The stark simplicity of Rory Kennedy’s masterful and Oscar-worthy Last Days in Vietnam stands in contrast to the drama of this complex and little discussed historical moment. When modern wars end, they are normally summed up in terms of strategies and battles, of winners and losers, how they impacted the great game of geopolitical gamesmanship. Except in the cases of spectacular events like the firebombing of Axis cities during World War II, the fates of civilians are rarely discussed. The Vietnam War isn’t much different. One of the factors that makes Kennedy’s film stand out is how it refuses to look away from one “burning question” about the end of the war: “Who goes … and who gets left behind?”
In the film’s telling, the 1975 evacuation of Americans and their dependents from Saigon was a long-foreseen catastrophe whose implications were ignored until it was almost too late. The 1973 Paris Peace Accords allowed President Richard Nixon the face-saving pretense of “peace with honor” by bringing American troops home without admitting a defeat. But the North Vietnamese never gave up on their goal of reunification. In March 1975, the North Vietnamese Army (NVA) launched an assault which the demoralized and poorly led South Vietnamese army (ARVN) had little hope fighting off without American help. It became apparent that the collapse of South Vietnam was a rapidly approaching foregone conclusion and that something needed to be done about the 5,000 or more Americans still there.
After its breathless opening montage, Kennedy’s film is a tick-tock narrative about the evacuation itself. Her roster of talking heads is at first mostly American military and intelligence types who were on the ground for it. But it’s later buttressed by a good number of Vietnamese military and civilians hoping to be on one of the planes, helicopters, or boats out of the country. After the executions of suspect civilians during battles like the Tet Offensive, there was little hope that a victorious NVA would be forgiving of those who had worked with the Americans and the Saigon government. (Tens of thousands would be sent to reeducation and labor camps after the fall, with untold numbers executed.) Terror spread across the country as the ARVN collapsed. The NVA raced towards Saigon as the American ambassador Graham Martin refused to prepare for evacuation, hoping to forestall panic.
For most of the Americans, it was an easy moral decision to ignore regulations to get people out. Talking about the ad hoc plan to evacuate thousands of people on a decrepit flotilla of boats that’s described later as being “like something out of Exodus,” Richard Armitage — then a special forces adviser who later served as one of the cooler heads in the George W. Bush administration — says he simply thought it was easier to beg for forgiveness then plead for permission. After years of living and fighting there, many Americans had close Vietnamese friends, girlfriends, wives, and even children; in one deft edit of the chaotic Saigon street footage, Kennedy focuses on a frightened child who clearly looks to be the offspring of an African American soldier and a South Vietnamese woman. But the tricky part came in the mechanics of the evacuation itself.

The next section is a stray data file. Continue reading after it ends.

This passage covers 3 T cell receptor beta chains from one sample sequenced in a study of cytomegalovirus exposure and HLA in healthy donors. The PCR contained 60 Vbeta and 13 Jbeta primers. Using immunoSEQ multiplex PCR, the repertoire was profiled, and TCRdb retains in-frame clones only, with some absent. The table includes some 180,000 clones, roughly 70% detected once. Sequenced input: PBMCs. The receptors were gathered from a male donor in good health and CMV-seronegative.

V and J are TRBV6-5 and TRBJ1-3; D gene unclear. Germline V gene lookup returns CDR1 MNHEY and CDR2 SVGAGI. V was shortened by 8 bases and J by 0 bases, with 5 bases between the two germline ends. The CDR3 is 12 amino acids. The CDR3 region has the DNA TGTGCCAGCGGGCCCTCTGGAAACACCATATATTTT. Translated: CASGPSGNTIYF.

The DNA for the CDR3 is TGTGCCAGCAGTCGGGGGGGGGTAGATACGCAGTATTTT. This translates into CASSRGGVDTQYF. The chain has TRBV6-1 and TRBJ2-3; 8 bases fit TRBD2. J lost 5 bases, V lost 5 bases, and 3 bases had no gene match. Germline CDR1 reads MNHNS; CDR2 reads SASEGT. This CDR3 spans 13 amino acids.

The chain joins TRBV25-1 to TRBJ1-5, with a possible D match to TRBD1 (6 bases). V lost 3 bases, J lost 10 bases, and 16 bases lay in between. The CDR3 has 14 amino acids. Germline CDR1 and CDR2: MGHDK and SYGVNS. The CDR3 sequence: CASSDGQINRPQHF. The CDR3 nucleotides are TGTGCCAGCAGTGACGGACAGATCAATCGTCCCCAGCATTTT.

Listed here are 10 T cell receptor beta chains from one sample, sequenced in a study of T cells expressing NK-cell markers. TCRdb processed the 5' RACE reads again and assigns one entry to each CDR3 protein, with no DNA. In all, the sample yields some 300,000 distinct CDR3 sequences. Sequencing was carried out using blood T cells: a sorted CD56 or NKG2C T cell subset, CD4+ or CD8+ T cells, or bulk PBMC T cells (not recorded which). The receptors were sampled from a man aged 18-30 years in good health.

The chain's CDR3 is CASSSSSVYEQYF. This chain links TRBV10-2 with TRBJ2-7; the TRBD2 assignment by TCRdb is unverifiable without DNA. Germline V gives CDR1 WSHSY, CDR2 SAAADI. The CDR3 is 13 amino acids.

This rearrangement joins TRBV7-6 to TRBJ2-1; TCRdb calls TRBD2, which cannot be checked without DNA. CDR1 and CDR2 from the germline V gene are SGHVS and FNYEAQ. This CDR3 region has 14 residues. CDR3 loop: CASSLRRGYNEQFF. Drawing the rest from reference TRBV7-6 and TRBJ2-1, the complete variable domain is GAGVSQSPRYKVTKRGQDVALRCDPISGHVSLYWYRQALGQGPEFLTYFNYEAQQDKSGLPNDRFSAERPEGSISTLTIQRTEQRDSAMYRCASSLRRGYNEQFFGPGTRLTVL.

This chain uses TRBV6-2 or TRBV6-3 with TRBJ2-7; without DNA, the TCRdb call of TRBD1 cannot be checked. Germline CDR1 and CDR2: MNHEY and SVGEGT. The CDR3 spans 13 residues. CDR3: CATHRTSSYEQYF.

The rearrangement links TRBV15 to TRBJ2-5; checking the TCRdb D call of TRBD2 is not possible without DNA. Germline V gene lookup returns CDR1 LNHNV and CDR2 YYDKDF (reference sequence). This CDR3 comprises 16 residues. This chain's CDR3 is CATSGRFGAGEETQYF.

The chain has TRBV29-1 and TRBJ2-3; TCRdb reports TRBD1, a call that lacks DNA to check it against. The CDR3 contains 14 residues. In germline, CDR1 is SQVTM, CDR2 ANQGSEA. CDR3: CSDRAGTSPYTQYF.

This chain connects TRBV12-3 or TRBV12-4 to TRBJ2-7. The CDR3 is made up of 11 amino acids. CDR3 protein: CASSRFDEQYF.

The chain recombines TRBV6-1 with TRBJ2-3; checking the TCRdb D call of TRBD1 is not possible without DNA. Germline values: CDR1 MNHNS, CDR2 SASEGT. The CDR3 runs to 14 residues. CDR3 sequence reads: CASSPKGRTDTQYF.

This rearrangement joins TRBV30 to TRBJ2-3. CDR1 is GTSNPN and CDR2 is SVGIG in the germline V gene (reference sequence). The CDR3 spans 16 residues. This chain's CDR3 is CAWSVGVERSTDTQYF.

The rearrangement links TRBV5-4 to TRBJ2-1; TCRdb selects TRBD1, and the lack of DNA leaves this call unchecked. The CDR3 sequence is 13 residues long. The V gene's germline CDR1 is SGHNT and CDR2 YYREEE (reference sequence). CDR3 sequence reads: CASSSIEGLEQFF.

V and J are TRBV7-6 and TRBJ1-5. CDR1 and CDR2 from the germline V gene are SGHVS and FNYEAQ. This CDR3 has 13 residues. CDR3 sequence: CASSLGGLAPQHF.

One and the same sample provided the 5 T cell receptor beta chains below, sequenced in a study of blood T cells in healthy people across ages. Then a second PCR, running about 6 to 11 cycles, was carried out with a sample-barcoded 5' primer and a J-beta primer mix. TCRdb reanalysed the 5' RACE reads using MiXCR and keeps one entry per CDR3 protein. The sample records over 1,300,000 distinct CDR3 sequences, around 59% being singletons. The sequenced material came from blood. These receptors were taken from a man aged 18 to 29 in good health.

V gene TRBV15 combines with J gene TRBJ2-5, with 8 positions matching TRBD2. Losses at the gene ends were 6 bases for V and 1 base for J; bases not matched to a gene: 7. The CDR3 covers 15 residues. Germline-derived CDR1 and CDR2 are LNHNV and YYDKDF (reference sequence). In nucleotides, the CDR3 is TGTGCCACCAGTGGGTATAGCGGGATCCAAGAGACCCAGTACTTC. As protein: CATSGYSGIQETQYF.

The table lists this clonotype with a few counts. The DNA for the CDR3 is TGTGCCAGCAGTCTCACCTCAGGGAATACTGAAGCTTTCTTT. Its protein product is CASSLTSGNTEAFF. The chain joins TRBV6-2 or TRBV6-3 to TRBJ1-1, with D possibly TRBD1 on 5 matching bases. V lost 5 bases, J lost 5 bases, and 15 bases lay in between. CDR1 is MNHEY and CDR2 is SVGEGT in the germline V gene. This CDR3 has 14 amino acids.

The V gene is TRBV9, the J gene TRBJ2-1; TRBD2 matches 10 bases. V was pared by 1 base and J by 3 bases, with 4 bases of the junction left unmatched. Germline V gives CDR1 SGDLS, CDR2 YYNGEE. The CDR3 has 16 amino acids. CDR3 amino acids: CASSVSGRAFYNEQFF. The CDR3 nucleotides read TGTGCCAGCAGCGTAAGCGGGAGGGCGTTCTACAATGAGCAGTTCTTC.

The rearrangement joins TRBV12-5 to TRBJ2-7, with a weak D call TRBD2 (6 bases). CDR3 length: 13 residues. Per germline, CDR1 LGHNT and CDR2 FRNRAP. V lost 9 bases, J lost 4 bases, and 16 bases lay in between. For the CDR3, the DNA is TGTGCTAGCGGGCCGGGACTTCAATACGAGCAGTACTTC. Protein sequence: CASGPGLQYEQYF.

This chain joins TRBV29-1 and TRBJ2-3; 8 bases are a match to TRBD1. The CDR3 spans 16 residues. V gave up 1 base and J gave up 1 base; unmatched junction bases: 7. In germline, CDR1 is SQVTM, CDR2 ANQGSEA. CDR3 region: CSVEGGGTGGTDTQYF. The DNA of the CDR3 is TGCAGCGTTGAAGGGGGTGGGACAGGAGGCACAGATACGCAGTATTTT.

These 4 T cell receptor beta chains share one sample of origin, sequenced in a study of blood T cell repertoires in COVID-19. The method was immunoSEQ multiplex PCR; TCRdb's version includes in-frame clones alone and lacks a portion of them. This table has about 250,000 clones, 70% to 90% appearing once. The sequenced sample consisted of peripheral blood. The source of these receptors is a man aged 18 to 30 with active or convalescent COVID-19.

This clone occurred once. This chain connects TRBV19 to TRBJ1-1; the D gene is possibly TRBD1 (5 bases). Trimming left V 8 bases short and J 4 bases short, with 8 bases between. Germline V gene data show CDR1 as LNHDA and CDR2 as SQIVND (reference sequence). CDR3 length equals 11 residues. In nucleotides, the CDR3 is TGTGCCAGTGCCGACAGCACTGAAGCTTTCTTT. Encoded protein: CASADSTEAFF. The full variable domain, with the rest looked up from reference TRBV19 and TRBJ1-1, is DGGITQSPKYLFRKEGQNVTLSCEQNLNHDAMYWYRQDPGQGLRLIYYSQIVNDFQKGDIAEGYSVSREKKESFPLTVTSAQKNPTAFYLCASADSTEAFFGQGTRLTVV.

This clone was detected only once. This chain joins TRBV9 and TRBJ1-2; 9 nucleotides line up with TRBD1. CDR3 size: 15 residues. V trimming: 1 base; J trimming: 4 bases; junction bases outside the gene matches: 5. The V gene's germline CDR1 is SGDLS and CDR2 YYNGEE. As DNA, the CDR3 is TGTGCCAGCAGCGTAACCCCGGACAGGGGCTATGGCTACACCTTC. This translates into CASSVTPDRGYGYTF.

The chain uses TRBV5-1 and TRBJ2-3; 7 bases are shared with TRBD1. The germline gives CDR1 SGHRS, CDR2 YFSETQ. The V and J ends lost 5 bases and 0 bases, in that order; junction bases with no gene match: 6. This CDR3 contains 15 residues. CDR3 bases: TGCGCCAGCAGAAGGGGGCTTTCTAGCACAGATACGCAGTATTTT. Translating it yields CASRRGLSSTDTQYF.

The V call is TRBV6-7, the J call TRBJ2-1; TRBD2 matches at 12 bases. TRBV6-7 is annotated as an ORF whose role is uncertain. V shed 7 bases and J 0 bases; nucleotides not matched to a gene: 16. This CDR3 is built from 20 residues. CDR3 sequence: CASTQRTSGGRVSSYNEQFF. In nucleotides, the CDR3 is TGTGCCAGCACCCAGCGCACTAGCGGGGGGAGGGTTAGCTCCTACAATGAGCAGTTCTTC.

The final airlift began on April 29. Some 10,000 people crowded around the city-block-sized American embassy compound in Saigon; the only way out after the NVA had shelled the airport. Hour after hour, 75 Marine helicopters carried people out to the American fleet in the South China Sea. Ambassador Martin, who initially comes off as a feckless bureaucrat, becomes something of a hero in the final hours, refusing to leave the embassy as long as Vietnamese dependents were still there.
Meanwhile, as the NVA closed in, ARVN helicopter pilots loaded up everyone they could fit and flew out to sea, hoping to find a ship to land on. In one of the film’s more incredible stories, the USS Kirk landed one ARVN Huey after another on its small landing deck; after each craft was emptied, they pushed it off into the ocean to make room for the next. Later, the pilot of a helicopter too big to land on the Kirk, hung overhead long enough for everyone (including his family) to jump onto the deck before he engineered a controlled crash in the ocean and leaped out safely himself.
Kennedy’s seamlessly dramatic film is packed with these small vignettes of heart-rending heroism. But, like many films in the American Experience series — although getting a theatrical release now, it will be broadcast on PBS in April 2015 — Last Days in Vietnam doesn’t skimp on the darker implications of its story. Even after talking about all they had done to save as many Vietnamese friends and allies as they could, many of the Americans still seem ripped up by the entire experience. They know that all their efforts couldn’t save everybody, and like the whole war itself, that can’t help but feel like a betrayal.